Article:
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lethal and in the latter case purged by negative selection. This as-
sumption is called the neutral hypothesis. Under this hypothesis,
dynamics of populations evolving on such neutral landscapes are
different from those on adaptive landscapes: they are characterized
by long periods of fitness stasis (population stated on a ’neutral
network’) punctuated by shorter periods of innovation with rapid
fitness increases [3]. In the field of evolutionary computation, neu-
trality plays an important role in real-world problems: in design
of digital circuits [4] [5] [6], in evolutionary robotics [7] [8]. In
those problems, neutrality is implicitly embedded in the genotype
to phenotype mapping.
1.1 Neutrality
We recall a few fundamental concepts about fitness landscapes
and neutrality (see [9] for a more detailed treatment). A landscape
is a triplet (S, V, f) where S is a set of potential solutions i.e. a
search space, V : S 2
S
,aneighbourhood structure, is a func-
tion that assigns to every s S a set of neighbours V (s), and
f : S IR is a fitness function that can be pictured as the “height”
of the corresponding potential solutions. The neighbourhood is of-
ten defined by an operator like bitflip mutation. A neutral neigh-
bour of s is a neighbour with the same fitness f(s). The neutral
degree of a solution is the number of its neutral neighbours. A
fitness landscape is neutral if there are many solutions with high
neutral degree. A neutral network, denoted NN, is a connected
graph where vertices are solutions with the same fitness value and
two vertices are connected if they are neutral neighbours.
1.2 Fitness Landscapes with Neutrality
In order to study the relationship between neutrality, dynamics of
Evolutionary Algorithms (EA) and search difficulty, some bench-
marks of neutral landscapes have been proposed. More often neu-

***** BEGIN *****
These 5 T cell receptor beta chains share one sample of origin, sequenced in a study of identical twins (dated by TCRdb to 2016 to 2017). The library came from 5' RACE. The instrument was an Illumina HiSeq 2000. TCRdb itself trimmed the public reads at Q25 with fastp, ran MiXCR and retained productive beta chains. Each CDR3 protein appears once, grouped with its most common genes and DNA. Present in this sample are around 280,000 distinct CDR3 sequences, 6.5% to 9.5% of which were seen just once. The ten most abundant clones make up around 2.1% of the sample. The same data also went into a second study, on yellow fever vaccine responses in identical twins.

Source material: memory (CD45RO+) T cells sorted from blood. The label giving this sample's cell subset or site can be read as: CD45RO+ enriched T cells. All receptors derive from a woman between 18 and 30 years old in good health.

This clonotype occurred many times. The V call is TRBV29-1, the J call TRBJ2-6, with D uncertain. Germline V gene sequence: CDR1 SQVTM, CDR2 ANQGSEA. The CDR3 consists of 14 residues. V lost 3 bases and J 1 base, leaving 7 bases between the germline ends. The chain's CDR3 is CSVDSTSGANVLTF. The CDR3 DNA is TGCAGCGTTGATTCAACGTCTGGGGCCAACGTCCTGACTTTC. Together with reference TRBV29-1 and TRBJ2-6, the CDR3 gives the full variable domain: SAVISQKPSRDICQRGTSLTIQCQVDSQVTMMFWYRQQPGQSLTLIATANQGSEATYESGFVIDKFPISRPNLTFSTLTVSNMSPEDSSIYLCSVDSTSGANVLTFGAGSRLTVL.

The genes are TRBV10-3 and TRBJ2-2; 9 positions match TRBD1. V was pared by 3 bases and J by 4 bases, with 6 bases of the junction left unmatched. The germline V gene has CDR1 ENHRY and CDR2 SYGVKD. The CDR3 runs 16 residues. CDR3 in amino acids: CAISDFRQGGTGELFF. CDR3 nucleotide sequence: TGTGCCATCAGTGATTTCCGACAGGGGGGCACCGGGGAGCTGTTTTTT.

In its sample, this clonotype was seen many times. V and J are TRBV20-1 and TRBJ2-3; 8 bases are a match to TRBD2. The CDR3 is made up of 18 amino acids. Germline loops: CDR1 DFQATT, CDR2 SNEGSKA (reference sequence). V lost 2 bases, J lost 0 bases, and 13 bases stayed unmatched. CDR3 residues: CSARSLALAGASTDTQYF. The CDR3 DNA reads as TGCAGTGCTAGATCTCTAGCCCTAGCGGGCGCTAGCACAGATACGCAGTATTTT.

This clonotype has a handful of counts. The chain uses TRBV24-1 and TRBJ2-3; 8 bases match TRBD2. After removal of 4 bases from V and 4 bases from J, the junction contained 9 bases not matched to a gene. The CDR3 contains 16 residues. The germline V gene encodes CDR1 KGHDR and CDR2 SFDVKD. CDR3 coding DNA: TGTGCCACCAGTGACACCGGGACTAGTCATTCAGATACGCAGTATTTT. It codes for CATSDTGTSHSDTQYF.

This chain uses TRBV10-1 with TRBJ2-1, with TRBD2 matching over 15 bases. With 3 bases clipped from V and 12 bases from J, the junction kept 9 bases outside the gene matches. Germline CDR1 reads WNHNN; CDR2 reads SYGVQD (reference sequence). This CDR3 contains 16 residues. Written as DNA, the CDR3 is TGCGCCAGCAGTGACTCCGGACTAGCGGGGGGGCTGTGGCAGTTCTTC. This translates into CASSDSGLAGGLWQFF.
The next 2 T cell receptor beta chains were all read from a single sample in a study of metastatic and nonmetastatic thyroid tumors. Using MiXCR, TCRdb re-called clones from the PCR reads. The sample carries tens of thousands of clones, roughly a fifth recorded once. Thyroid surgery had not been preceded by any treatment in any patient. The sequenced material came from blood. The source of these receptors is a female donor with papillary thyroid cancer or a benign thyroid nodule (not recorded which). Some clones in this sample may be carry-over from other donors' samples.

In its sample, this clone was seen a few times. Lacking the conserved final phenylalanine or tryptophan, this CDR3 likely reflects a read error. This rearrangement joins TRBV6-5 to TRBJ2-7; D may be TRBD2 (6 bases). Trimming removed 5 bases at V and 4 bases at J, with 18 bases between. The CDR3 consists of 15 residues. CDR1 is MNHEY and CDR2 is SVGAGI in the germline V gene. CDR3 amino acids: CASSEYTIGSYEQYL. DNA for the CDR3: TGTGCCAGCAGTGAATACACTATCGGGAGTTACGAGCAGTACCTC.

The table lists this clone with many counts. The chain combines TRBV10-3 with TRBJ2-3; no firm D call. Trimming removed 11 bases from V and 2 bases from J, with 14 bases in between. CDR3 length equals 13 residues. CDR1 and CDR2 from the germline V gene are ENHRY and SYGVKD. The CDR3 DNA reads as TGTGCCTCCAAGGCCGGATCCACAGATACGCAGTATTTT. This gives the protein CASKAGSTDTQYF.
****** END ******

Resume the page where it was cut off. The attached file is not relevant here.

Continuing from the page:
trality is either an add-on feature, as in NK-landscapes, or an inci-
dental property, as in Royal-Road functions. In most cases the de-
sign acts upon the amount of solutions withthe same fitness. Royal-
Road functions [10] are defined on binary strings of length N =
n.k where n is the number of blocks and k the size of one block.
The fitness function corresponds to the number of blocks which are
set with k bits value 1 and neutrality increases with k. Numerous
landscapes are variant of NK-Landscapes [11]. The fitness function
of an NK-landscape is a function f : {0, 1}
N
[0, 1) defined
on binary strings with N bits. An ’atom’ with fixed epistasis level
is represented by a fitness component f
i
: {0, 1}
K+1
[0, 1) as-
sociated to each bit i. It depends on the value at bit i and also on
the values at K other epistatic bits. The fitness f is the average
of the values of the N fitness components f
i
. Several variants of
NK-landscapes try to reduce the number of fitness values in or-
507

der to add some neutrality. In NKp-landscapes [12], f
i
(x) has a
probability p to be equal to 0 ;inNKq-landscapes [13], f
i
(x) is
uniformly distributed in the interval [0,q1]IN ;inTechnological
Landscapes [14], tuned by a natural number M, f(x) is rounded
so that it can only take M different values. For all those problems,
neutrality is tuned by one parameter only: neutrality increases ac-
cording to p and decreases with q or M (see for example Figure